Ryegrass management in Louisiana

Linda F. Benedict, Stephenson, Daniel O., Williams, Billy James, Miller, Donnie K.

Rye grass

Figures 1 and 2. In 2008 and 2009, suspected glyphosate-resistant ryegrass samples were collected from a field in Franklin Parish. (Photos by Bill Williams)

Bill Williams, Donnie Miller and Daniel Stephenson

Ryegrass, a popular cool-season forage, may be desirable in some pastures, but it is a serious weed in wheat and row crops. It can even be a problem weed in pastures if the focus is on maximizing summer hay production. Like henbit, ryegrass has been a growing problem for several years in many row crop fields. Unlike henbit, however, ryegrass is a statewide problem, and effective control measures are needed.

Resistance to the herbicide glyphosate is a strong suspect for the increased problems in controlling ryegrass before planting row crops. As with henbit, glyphosate has never resulted in 100 percent ryegrass control, so resistance is difficult to prove.

In 2008 and 2009, suspected glyphosate- resistant ryegrass samples were collected from a field in Franklin Parish (Figures 1 and 2). At the same time, ryegrass samples known to be susceptible to glyphosate were collected from a field at the Northeast Research Station in St. Joseph. Glyphosate at zero to 12 pounds per acre was applied to both populations when ryegrass was 6 to 8 inches tall with two to four tillers – shoots from the base of the plant. The amount of glyphosate required to reduce growth by 50 percent and dose responses were analyzed, and a seven-fold increase in glyphosate tolerance was observed in the Franklin Parish field compared with the Tensas Parish field. This is a strong indication of resistance. Every field in the state has not been tested for glyphosate resistance, but glyphosate resistance is likely in fields where this herbicide has failed to control ryegrass.

Several fall and spring programs have been evaluated for managing ryegrass before planting row crops. In fields where glyphosate resistance has not become a problem, producers may want to consider using the herbicide Resolve in their weed-eradication program. Resolve at 1.25 ounces per acre has been the only herbicide evaluated that improves ryegrass control when co-applied with glyphosate compared with glyphosate alone.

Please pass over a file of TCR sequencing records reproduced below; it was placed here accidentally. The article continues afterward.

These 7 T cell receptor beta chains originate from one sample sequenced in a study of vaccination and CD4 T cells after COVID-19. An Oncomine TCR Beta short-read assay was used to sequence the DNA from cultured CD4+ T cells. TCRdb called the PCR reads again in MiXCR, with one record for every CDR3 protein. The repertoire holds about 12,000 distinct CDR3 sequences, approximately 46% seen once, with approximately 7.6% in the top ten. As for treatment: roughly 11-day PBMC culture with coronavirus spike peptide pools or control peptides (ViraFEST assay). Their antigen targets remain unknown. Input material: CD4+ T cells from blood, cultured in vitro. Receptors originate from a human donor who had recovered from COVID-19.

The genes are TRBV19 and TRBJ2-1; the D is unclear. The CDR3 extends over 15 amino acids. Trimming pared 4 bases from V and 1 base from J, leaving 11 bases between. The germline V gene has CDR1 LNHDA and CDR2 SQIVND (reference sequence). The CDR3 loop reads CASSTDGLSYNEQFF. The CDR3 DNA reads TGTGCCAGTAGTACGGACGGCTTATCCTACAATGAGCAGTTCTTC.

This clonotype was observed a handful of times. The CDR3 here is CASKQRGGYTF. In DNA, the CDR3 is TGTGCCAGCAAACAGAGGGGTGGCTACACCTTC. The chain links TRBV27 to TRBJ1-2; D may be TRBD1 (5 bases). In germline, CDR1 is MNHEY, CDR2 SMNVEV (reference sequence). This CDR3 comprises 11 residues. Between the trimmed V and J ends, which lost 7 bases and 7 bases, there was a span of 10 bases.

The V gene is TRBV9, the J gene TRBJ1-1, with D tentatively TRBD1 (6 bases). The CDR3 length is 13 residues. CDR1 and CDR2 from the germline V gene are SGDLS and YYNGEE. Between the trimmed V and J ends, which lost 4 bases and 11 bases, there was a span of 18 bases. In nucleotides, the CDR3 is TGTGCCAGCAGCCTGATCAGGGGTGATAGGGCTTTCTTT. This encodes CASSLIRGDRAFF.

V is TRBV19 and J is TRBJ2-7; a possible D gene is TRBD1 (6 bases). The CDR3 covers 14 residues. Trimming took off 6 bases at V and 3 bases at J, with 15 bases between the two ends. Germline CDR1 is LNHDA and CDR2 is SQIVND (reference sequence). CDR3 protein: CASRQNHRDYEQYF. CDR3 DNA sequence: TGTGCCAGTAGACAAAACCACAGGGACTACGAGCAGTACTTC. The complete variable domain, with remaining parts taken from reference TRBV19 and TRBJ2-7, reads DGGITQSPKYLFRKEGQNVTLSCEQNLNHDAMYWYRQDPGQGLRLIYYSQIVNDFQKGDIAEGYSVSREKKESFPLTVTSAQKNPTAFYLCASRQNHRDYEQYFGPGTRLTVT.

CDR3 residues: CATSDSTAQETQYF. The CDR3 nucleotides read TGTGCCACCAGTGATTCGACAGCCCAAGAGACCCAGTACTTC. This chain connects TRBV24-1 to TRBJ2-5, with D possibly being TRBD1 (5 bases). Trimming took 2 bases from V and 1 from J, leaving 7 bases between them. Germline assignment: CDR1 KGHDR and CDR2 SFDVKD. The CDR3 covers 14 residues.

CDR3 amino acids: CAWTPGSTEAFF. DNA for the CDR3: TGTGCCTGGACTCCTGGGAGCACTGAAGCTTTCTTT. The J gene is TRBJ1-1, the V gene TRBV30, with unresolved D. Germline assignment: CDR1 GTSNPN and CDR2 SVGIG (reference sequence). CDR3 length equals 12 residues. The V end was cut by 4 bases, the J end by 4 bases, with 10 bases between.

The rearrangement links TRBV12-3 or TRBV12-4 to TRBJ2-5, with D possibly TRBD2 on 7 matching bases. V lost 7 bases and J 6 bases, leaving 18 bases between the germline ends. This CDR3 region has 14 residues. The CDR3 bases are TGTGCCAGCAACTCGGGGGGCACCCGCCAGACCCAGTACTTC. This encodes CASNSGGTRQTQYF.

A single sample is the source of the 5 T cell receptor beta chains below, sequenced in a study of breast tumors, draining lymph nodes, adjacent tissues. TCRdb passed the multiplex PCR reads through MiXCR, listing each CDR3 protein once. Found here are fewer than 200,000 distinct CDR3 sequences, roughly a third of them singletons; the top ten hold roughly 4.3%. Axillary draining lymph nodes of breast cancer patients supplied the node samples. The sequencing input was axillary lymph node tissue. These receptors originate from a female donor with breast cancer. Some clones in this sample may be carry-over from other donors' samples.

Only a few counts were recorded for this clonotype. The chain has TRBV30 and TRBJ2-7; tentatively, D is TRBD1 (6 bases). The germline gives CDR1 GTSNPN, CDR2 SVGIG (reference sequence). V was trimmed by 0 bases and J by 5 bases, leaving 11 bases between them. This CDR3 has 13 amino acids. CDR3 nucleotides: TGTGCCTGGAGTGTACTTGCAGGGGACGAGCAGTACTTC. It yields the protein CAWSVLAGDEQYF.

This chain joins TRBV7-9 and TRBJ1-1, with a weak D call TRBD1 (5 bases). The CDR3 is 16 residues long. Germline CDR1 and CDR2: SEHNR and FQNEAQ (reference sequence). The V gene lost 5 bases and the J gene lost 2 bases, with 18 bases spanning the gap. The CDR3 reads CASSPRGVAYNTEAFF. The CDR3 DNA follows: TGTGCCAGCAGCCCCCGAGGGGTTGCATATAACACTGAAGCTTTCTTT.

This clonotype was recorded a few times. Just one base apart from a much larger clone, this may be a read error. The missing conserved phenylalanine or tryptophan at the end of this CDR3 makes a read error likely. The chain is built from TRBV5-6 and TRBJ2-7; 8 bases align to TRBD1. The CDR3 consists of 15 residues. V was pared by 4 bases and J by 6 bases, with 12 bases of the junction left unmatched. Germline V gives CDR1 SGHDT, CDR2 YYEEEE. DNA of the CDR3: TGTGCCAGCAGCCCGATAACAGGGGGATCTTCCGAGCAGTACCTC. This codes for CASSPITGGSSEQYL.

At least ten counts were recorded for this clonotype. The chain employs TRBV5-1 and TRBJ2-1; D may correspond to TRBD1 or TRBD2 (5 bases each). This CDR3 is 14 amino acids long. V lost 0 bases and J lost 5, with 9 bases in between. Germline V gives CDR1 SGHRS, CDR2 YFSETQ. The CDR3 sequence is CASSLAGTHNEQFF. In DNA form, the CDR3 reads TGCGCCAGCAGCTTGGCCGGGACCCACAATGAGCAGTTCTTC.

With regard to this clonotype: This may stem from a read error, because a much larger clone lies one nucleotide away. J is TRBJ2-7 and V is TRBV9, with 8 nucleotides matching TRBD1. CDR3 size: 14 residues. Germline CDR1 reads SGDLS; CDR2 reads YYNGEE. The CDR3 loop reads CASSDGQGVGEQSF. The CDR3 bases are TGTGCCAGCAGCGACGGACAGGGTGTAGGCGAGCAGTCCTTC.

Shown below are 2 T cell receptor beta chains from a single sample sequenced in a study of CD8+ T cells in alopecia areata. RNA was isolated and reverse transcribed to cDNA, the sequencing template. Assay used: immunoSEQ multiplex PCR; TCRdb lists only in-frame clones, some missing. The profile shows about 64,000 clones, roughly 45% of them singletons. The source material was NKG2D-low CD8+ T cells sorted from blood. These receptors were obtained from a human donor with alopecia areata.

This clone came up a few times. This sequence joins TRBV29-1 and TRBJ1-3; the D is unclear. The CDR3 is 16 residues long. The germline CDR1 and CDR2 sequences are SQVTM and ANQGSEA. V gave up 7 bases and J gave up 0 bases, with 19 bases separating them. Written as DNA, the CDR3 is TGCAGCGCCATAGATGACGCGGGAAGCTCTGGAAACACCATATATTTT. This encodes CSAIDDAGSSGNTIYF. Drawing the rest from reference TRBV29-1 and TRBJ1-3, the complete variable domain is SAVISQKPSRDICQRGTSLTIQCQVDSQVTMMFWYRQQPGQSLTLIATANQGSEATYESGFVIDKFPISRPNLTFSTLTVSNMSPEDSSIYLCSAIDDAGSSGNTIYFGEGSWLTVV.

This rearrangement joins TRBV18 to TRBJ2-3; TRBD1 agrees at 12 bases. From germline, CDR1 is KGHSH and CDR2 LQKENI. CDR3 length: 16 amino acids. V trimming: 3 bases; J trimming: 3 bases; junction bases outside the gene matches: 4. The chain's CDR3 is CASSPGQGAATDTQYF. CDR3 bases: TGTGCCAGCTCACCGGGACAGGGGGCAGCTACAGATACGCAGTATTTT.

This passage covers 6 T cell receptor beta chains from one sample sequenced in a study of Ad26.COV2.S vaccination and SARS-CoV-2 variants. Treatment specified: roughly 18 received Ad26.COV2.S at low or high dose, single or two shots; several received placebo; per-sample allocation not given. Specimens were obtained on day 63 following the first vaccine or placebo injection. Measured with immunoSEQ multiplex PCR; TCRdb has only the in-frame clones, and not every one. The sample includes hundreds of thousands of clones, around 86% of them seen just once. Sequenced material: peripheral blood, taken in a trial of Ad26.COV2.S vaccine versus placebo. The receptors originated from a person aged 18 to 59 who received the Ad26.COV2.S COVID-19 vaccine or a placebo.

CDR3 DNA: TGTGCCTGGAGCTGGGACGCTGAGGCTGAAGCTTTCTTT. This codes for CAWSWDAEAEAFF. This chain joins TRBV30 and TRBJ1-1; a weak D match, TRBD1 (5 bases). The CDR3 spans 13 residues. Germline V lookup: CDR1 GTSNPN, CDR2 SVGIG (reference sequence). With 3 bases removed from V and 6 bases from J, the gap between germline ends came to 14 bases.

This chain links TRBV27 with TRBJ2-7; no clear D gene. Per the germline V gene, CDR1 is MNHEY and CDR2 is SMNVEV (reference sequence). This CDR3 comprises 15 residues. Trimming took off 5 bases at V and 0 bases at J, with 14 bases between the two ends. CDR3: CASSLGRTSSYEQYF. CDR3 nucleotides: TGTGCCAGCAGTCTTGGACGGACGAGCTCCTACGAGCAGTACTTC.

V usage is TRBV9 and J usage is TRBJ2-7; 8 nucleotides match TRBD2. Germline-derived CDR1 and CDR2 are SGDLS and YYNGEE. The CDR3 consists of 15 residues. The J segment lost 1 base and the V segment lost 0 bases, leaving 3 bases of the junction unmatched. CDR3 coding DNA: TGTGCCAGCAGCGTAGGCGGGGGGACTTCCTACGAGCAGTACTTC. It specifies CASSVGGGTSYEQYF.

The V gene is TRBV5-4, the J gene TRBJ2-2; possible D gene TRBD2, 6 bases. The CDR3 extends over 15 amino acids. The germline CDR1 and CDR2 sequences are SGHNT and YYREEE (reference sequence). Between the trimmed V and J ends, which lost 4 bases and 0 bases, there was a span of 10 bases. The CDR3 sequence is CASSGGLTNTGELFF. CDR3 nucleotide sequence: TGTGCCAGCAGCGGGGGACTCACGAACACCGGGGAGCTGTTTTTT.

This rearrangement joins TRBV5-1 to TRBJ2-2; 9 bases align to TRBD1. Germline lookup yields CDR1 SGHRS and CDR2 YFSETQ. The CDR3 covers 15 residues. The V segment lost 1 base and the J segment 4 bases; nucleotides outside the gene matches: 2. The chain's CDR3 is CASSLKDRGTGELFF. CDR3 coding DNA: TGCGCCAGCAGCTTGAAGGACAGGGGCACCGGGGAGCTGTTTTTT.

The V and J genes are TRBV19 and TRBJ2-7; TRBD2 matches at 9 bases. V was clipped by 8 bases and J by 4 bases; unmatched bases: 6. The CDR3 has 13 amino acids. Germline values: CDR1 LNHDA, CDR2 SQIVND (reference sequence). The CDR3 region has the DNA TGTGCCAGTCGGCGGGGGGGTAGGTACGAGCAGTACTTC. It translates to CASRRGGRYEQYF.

When the herbicide applications are made in December or early January, growers can expect 10 to 20 percent better control when Resolve is added to glyphosate. Unfortunately, there is not an inexpensive program for managing glyphosate-resistant ryegrass, so it is imperative to stop the spread of resistant ryegrass.

In fields with heavy ryegrass populations, applications of the herbicide metolachlor before ryegrass emerges in the fall should be considered. Fall applications need to be made in November and should be co-applied with the herbicides paraquat or Ignite to control emerged ryegrass. Applications in October have not performed well. A follow-up treatment may be required in the spring following the herbicides metolachlor or clomazone.

In spring, the herbicide clethodim – marketed as Select or Arrow – is rapidly becoming the standard for managing ryegrass. Satisfactory control has been observed with 6 to 8 ounces per acre of clethodim. However, 12 to 14 ounces per acre of clethodim are generally required for ryegrass control.

Clethodim is very susceptible to weed resistance, so producers are cautioned to use at least 14 ounces per acre. Reduced rates will quickly lead to clethodim-resistant ryegrass. The herbicides Assure, Fusilade and Poast have not been as effective as clethodim, but additional rates and timings need to be considered. After ryegrass develops seed heads, the herbicides paraquat plus diuron on cotton, metribuzin on soybean or atrazine on corn or grain sorghum are effective.

Once a crop is planted, options for managing ryegrass are limited. In corn, programs based on the herbicide nicosulfuron (Accent or Steadfast Q) have provided the most consistent ryegrass control. However, there are fields where ryegrass resistant to sulfonylurea herbicides like nicosulfuron is suspected but has not yet been confirmed. Problems with suspected sulfonylurea-resistant ryegrass generally occur along railroad and highway rights-of-way. Nicosulfuron has not controlled ALS-resistant ryegrass. The only other option for managing sulfonylurea-resistant ryegrass in corn is 32 ounces per acre of Ignite in Liberty Link corn. Ignite will likely require multiple applications.

Other than tillage and directed applications of paraquat, glyphosate-resistant ryegrass cannot be managed after planting grain sorghum. In cotton and soybean, clethodim at 14 to 16 ounces per acre can be used to manage ryegrass. Multiple applications of Ignite also can be used on Liberty Link soybean or Liberty Link cotton.

Bill Williams, Associate Professor, Scott Research & Extension Center, Winnsboro, La.; Donnie Miller, Professor, Northeast Research Station, Saint Joseph, La.; Daniel Stephenson, Assistant Professor, Dean Lee Research Station, Alexandria, La.

(This article was published in the summer 2010 issue of Louisiana Agriculture.)
9/30/2010 12:56:36 AM
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